of some calc
ulus aimed at maximizing their realization of preferences. (Where interests plus
options determine choices which, together with material capacity, in turn determine outcomes,
as realism, neo
liberalism and decision
making theory would all suggest.) Thus, i
nstead, it is
possible to envisage circum
stances where political action by states is understood as shaped by
choices themselves determined by the two ‘ideational structures’ of state identity on the one
hand, and the norms that define the expec
tations of

appropriate actions. on the other. (Where,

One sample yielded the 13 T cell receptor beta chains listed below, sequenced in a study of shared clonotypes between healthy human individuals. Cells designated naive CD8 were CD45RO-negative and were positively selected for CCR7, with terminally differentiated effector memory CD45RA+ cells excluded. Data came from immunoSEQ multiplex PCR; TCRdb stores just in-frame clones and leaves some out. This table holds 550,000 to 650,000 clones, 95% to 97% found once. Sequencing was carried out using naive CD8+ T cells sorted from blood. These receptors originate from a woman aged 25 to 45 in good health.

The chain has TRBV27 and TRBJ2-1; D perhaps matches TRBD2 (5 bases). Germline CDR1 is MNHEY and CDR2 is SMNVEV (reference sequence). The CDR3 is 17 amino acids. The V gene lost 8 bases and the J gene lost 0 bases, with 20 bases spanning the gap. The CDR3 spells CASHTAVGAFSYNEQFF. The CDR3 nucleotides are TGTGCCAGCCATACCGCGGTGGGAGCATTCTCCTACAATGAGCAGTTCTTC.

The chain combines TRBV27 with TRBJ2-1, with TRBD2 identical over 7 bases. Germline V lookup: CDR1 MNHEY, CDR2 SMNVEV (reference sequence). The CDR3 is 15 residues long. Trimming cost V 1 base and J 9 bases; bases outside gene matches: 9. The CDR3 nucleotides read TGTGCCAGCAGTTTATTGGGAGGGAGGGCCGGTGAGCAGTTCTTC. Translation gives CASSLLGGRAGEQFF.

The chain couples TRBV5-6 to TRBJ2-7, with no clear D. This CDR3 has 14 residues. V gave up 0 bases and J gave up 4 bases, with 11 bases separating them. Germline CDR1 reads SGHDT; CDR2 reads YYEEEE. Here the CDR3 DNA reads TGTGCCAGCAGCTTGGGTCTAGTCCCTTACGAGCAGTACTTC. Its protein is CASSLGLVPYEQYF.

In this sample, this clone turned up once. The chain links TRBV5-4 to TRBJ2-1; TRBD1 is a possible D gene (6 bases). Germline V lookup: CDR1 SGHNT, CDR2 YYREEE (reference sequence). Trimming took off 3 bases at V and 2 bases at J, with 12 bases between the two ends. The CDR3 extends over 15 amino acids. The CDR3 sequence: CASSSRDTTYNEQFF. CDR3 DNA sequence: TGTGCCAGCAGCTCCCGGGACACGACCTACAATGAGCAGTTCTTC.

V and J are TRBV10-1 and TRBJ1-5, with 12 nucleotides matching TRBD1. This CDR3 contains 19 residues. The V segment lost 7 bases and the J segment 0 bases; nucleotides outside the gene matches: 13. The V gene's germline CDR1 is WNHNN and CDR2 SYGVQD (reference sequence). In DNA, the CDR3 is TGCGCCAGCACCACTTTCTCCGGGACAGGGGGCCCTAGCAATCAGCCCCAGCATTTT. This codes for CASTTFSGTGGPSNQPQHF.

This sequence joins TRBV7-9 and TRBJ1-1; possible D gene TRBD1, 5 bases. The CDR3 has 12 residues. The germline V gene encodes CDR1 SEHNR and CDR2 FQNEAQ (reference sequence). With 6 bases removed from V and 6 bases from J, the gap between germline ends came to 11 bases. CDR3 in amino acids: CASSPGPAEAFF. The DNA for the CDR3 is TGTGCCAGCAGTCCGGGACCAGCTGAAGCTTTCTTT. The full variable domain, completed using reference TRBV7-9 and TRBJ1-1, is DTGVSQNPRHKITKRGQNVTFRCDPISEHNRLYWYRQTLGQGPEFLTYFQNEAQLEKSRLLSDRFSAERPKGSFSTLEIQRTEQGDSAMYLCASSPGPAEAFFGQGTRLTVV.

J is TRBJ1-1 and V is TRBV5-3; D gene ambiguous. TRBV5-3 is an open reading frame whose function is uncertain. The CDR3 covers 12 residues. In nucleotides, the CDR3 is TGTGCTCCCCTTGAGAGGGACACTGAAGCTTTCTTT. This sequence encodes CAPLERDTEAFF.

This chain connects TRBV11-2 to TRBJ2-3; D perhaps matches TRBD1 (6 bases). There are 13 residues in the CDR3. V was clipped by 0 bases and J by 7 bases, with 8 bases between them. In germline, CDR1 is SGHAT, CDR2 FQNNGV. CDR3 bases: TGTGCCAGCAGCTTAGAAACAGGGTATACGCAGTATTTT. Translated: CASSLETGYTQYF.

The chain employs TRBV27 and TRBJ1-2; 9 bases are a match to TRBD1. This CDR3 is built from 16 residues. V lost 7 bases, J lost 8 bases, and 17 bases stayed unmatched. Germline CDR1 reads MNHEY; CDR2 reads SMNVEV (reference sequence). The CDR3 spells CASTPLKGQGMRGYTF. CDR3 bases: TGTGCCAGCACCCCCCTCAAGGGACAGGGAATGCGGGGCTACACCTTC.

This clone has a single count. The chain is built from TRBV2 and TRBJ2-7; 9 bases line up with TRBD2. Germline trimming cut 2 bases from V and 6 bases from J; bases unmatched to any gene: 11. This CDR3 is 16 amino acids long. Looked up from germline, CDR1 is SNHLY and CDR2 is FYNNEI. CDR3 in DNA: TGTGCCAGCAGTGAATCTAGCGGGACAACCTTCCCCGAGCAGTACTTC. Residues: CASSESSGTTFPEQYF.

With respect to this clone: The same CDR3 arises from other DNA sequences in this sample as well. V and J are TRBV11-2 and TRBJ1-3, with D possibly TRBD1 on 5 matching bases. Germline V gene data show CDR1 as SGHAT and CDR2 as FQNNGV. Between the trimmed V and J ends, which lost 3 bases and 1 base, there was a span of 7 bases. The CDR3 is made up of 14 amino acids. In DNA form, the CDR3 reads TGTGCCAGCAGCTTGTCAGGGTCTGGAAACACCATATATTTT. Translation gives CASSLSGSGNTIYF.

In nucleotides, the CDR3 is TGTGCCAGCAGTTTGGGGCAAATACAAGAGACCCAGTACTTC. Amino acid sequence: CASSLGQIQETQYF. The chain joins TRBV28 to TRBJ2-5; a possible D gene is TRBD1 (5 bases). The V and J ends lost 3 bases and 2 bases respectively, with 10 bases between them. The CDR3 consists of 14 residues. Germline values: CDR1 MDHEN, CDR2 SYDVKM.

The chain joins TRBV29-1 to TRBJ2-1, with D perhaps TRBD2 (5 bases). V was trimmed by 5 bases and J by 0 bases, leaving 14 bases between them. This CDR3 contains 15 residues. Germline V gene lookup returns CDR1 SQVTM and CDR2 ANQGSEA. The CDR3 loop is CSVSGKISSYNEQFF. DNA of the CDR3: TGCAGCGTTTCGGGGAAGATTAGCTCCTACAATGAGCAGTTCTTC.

in other words, identities plus norms determine choices made by state actors, which, together
with material capability, determine ultimate out

Acknowledging a constitutive role for socially discursive pr
actice in shaping actor identities
(primarily states though other non
state actors such as terrorist movements can be readily
accommodated) as well as the intersubjectively shared ideas, values and norms that can govern
actions between them, makes very exp
licit the impor
tance and role of ideas in shaping the
evolution of international re
lations. Recognising this can lead in several directions in terms of
policy and how to address the practical challenges to harmony we face, as it throws into relief
the im
portance of


ideas and beliefs
tracking how they evolve and change
identifying the factors that
shape them (e.g. through
the agenda setting role of the media, education, reli
institutions and public figures)